TPB is just as guilty as a map book, Google maps, or any other search engine that indicates an address or location of where I can physically walk in to a shop and steal a movie, CD or software. TPB is just as guilty as Microsoft and all computer/hardware manufacturers because they are all just as guilty at enabling people to pirate. Googling for a file name as well as .torrent also makes Google just as guilty as TPB because Google is hosting information that tells anyone where to locate a file that could potentially be copyrighted.
if the IFPI is successfully wins the case against TPB, this would set a very dangerous precedence against everything and everyone. It's been good that Sweden understands my previous paragraph, but the IFPI and all companies linked to them are very skilled at manipulating the ignorance of those that are employed in our justice systems.
I'm against large and super rich companies and their lawyers that will stop at nothing to ensure that they can get as rich and as fat as they possibly can at the expense of stepping on little people who truly can not afford to buy a movie or song. This is why there has always been a backlash against the MPAA and RIAA, and if they win this one, they're in for an even BIGGER backlash from people like me that can afford to buy their crap.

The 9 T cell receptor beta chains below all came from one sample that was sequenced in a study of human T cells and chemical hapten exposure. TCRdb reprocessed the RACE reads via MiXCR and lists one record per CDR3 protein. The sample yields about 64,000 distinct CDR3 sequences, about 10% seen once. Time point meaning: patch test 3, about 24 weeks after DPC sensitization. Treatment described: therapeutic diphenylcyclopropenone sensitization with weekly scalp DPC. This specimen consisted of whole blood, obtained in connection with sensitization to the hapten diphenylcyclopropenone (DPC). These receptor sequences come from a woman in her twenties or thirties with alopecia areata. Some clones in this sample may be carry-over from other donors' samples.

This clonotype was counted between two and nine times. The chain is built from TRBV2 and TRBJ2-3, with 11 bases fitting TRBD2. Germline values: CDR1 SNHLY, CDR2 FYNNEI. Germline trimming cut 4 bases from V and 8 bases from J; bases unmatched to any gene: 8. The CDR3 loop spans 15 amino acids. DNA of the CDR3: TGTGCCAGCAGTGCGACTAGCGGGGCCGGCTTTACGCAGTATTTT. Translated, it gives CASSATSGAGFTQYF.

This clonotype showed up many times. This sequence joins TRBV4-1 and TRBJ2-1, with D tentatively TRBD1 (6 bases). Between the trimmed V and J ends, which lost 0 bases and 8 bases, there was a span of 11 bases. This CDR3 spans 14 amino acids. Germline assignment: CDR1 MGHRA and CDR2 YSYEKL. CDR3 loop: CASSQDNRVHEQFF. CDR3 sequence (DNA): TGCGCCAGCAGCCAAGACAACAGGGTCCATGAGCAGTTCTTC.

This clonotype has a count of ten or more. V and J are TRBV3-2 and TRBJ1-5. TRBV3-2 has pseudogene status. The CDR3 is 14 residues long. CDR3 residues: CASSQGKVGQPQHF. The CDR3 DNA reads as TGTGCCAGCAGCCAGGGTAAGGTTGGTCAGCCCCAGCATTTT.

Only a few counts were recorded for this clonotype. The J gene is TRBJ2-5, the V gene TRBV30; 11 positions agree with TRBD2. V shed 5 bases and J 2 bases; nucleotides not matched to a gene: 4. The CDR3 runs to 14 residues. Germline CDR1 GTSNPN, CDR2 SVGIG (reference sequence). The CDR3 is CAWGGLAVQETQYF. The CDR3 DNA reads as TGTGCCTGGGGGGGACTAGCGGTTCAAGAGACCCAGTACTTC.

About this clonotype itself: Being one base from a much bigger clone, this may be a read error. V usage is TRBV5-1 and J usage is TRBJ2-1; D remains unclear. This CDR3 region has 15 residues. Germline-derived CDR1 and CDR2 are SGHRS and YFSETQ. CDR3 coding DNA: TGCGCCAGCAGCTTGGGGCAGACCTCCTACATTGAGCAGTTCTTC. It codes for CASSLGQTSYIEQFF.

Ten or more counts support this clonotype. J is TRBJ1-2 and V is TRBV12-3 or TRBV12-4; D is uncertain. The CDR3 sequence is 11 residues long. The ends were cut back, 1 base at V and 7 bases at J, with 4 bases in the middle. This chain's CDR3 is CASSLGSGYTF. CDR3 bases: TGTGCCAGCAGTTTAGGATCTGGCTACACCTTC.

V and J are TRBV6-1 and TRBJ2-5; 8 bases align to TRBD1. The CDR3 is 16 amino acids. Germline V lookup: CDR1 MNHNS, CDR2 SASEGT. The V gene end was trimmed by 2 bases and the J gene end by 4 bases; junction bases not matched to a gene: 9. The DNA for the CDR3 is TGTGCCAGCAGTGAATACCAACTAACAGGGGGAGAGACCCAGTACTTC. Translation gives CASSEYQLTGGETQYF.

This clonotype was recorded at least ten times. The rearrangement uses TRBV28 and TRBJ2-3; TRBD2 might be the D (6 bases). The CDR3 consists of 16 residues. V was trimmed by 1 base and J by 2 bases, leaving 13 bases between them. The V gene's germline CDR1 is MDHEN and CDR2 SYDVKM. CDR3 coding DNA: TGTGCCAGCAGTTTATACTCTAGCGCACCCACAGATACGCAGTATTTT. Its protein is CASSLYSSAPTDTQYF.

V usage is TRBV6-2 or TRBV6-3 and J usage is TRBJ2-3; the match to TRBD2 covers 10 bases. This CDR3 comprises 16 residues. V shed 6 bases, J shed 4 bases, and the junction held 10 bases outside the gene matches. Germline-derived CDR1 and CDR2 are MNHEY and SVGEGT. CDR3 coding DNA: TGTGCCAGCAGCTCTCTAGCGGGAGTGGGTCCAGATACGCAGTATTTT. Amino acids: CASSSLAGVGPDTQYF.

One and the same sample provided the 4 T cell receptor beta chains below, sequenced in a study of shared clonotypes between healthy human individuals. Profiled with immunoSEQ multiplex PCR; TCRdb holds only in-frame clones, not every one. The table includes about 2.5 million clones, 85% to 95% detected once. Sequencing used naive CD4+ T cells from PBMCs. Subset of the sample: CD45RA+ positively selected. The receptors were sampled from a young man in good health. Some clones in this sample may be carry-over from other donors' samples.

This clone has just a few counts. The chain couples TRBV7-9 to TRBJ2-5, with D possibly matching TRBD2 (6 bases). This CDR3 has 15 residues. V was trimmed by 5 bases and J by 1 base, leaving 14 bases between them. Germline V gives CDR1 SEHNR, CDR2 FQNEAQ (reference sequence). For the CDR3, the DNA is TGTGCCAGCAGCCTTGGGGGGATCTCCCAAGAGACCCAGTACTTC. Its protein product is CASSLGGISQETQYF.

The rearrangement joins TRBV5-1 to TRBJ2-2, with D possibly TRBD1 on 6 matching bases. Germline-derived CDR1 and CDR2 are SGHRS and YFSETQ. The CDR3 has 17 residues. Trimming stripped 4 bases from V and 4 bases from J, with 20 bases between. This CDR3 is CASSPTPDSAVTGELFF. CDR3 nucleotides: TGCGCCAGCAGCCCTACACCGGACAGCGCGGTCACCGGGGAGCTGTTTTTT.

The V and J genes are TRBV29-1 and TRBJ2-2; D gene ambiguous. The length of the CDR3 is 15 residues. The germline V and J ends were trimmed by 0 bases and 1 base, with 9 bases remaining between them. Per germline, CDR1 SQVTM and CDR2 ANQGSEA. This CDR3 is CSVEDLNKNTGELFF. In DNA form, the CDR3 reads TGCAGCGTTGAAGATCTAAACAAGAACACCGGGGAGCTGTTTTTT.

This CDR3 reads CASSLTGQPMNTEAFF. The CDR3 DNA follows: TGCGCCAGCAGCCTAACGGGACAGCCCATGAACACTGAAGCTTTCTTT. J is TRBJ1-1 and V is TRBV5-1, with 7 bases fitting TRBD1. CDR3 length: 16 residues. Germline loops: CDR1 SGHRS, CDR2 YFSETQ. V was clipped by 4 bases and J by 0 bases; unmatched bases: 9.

This is going to be a very bumpy ride...
Has everyone forgotten about the DRM "broadcast flag" that cripples video files recorded through Windows Media Center? No one has even mentioned this in the new version of Windows.
I had Vista preinstalled on 5 of my new computers and I promptly reformatted everything and installed XP instead. Then after Vista SP1 I gave it a spin, and everything seemed to be running smoothly and stable.
I actually started to enjoy using Vista until I started recording TV shows on Media Center, and then discovered I can't even watch them on another computer in the bedroom. It was then I really truly HATED Vista!
I mean, the largest computer software maker on the planet is suddenly deciding that my computer is a television VCR and automatically assumes that I'm going to burn TV shows and movies on to DVD and start selling them to black markets in China? F*CKING NOT! Maybe I just want to watch it on another computer, or maybe I want to save it for another time after, but none of that matters because even if I reformat everything, I can't watch everything that I recorded.